Inside Huawei’s factory where robots work alongside humans to build smartphones

While most of us struggle to go a few hours without our smartphone glued to our hand, many people are likely unaware of the intricate process that goes into making their smartphone.

Now, Huawei has given Mirror Online a glimpse into its smartphone production line, where hundreds of thousands of devices are churned out every day.

After donning a fetching lab coat and hairnet, Mirror Online’s Deputy Science and Technology Editor, Shivali Best, was allowed to visit one of Huawei’s factories in Songshan Lake this week.

Currently, the factory is producing Huawei’s flagship smartphone, the P30 Pro, but the production lines can also be tweaked to produce other models.

Inside the factory are several parallel production lines, each measuring around 120 metres in length.

While each line was previously overseen by 86 human workers, they now only require 17 workers – thanks to the addition of robots.

Huawei explained: “From raw materials to outbound, including distribution, assembly, testing and packaging, most of the process is automated.”

Each smartphone begins with a motherboard, which is constructed from tiny components, fed into a machine on rolls of tape.

This construction and soldering is done by an automated system, before the motherboard undergoes a rigorous quality check.

Huawei said: “Huawei has zero tolerance for defects, and always puts quality first. That means quality enjoys the highest priority. In doing so, Huawei delivers better user experience and becomes a tech brand consumers love.”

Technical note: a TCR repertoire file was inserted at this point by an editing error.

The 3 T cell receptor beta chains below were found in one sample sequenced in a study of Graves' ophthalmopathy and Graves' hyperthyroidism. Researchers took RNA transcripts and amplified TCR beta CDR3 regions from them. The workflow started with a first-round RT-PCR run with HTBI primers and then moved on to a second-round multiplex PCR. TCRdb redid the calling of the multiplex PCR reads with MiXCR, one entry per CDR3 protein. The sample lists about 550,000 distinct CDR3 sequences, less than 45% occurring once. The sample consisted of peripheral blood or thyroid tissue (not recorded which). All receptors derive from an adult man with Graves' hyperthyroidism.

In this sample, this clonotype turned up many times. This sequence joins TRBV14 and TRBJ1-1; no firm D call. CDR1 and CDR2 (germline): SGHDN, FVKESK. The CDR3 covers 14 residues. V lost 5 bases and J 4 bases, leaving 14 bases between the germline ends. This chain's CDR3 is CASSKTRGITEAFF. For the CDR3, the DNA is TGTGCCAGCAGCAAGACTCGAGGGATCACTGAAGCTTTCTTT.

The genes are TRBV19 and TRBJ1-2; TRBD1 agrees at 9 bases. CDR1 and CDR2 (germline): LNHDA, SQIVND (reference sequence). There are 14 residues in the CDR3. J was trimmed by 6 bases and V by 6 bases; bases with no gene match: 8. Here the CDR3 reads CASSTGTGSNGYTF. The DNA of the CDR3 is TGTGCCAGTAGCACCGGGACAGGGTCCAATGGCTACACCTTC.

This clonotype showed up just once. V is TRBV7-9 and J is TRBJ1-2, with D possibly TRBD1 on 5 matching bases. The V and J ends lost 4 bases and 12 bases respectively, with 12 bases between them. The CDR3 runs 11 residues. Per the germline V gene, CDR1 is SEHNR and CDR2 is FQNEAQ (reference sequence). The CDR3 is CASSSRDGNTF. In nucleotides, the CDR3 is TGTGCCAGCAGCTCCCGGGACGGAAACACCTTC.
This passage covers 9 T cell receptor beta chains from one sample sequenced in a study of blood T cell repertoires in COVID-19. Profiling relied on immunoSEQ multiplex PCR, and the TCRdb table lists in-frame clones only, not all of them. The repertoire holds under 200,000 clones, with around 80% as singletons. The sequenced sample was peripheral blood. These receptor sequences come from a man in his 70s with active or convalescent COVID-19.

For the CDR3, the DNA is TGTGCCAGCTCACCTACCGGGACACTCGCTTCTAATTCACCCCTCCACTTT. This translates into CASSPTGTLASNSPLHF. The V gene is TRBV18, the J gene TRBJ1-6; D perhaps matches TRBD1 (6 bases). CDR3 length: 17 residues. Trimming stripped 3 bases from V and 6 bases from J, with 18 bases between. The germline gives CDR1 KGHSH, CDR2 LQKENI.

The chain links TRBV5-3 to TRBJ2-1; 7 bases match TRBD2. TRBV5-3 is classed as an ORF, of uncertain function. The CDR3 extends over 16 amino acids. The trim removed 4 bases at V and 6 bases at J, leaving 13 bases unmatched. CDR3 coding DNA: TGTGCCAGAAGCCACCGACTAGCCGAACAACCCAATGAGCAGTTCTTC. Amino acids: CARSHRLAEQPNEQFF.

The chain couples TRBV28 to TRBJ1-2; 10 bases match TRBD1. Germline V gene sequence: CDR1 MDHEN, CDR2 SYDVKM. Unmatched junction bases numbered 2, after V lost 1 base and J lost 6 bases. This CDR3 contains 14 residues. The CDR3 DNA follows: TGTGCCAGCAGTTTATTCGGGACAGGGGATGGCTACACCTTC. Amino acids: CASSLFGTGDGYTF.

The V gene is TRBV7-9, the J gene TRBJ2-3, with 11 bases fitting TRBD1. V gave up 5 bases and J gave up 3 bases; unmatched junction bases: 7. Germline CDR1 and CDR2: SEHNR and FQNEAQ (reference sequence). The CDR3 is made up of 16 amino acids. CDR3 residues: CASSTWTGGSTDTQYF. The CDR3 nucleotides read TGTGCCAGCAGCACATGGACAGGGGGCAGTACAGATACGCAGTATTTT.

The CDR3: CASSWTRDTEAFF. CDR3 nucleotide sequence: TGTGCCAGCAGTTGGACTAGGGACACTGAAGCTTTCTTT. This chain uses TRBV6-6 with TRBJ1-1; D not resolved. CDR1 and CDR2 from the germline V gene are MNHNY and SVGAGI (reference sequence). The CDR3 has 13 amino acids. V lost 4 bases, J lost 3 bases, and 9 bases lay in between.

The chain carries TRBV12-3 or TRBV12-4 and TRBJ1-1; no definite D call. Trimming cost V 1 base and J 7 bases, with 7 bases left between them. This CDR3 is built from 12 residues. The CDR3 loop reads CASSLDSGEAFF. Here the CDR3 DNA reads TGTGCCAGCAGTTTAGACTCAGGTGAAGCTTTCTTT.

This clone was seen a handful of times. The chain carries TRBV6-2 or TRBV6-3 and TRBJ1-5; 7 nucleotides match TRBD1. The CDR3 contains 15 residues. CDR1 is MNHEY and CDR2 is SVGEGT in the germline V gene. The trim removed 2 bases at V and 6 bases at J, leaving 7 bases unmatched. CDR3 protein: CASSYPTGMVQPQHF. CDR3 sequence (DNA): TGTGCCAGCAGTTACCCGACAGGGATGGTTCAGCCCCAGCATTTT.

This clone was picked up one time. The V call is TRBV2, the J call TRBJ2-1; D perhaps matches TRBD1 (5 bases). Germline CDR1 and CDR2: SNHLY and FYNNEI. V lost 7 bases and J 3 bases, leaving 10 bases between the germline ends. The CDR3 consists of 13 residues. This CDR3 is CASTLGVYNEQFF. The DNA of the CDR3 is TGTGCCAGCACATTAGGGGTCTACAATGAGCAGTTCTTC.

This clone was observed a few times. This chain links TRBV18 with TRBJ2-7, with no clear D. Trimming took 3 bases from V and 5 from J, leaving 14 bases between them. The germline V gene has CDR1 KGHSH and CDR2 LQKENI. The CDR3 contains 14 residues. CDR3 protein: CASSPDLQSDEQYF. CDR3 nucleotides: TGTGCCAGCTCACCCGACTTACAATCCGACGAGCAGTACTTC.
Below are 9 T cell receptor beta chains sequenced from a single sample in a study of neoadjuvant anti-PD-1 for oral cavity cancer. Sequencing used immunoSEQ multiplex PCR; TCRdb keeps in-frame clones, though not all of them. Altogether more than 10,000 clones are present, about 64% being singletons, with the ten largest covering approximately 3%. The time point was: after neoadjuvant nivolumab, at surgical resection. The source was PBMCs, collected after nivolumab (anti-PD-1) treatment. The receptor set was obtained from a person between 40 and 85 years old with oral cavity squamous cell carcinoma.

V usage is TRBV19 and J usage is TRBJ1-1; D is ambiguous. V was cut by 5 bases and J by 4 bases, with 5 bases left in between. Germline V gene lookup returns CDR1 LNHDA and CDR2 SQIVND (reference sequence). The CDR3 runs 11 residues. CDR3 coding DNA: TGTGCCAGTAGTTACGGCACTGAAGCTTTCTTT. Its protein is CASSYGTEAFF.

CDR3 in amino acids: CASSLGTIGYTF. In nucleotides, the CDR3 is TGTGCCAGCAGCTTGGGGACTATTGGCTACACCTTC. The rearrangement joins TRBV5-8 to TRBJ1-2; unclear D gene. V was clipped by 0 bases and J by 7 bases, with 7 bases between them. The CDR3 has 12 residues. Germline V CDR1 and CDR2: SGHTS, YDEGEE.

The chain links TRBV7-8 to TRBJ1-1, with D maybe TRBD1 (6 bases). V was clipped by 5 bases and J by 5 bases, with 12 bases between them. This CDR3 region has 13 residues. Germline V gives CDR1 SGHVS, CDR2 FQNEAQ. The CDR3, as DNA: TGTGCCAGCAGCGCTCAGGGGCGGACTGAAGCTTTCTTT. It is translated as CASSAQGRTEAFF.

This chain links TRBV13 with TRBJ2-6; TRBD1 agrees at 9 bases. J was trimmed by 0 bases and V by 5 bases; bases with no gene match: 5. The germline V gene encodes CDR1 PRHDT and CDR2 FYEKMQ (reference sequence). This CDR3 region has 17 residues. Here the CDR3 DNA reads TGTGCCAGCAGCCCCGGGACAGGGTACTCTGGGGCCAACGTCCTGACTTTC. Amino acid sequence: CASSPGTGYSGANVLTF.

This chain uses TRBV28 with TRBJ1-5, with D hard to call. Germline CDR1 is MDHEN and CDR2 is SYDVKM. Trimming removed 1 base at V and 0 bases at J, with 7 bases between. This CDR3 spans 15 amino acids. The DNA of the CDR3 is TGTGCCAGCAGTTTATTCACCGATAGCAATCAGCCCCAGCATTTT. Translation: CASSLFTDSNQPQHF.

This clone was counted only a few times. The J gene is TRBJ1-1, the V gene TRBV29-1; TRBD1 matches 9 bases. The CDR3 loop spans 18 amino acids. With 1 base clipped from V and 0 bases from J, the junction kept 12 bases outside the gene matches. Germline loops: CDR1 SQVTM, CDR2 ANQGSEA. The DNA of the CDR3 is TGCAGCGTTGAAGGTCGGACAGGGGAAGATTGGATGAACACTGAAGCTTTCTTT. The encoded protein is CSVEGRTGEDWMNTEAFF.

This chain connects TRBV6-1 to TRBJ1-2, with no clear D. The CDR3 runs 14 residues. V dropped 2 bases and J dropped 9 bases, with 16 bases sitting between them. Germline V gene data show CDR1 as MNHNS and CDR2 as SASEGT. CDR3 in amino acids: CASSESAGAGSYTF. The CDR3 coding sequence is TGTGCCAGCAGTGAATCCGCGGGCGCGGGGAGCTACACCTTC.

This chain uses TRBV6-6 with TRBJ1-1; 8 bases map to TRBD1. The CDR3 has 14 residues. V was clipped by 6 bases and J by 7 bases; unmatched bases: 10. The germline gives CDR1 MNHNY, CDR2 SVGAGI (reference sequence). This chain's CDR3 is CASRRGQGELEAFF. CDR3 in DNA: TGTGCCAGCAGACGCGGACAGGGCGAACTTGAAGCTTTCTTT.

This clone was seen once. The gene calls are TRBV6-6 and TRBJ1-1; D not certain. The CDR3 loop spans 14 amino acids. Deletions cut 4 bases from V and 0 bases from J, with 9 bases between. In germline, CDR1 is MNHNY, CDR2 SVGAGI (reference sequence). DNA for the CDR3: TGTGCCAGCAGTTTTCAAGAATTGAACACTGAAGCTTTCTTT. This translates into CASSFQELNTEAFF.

Once a motherboard has passed the quality check, it passes along a conveyor belt to the next station, where the rest of the hardware, including the case, front screen, battery and front and rear cameras are put together – again, by an automated machine.

However, after the hardware has been assembled, a factory worker then jumps in, encasing the entire device in a white protective shell. This ensures that the smartphone is fingerprint-free by the time it reaches the customer.

At this point, the smartphone goes through a test that would make many people squirm – the dreaded drop test.

Thankfully, the drop is only from a height of 30cm, meaning there’s very little risk of that dreaded smashed screen.

Once the hardware has been quality checked, it’s time to get the software onto the smartphone.

Again, this section of the process is done by an automated system – in this case a series of drawers where the smartphone is tested against various functions, including audio quality and media playback.


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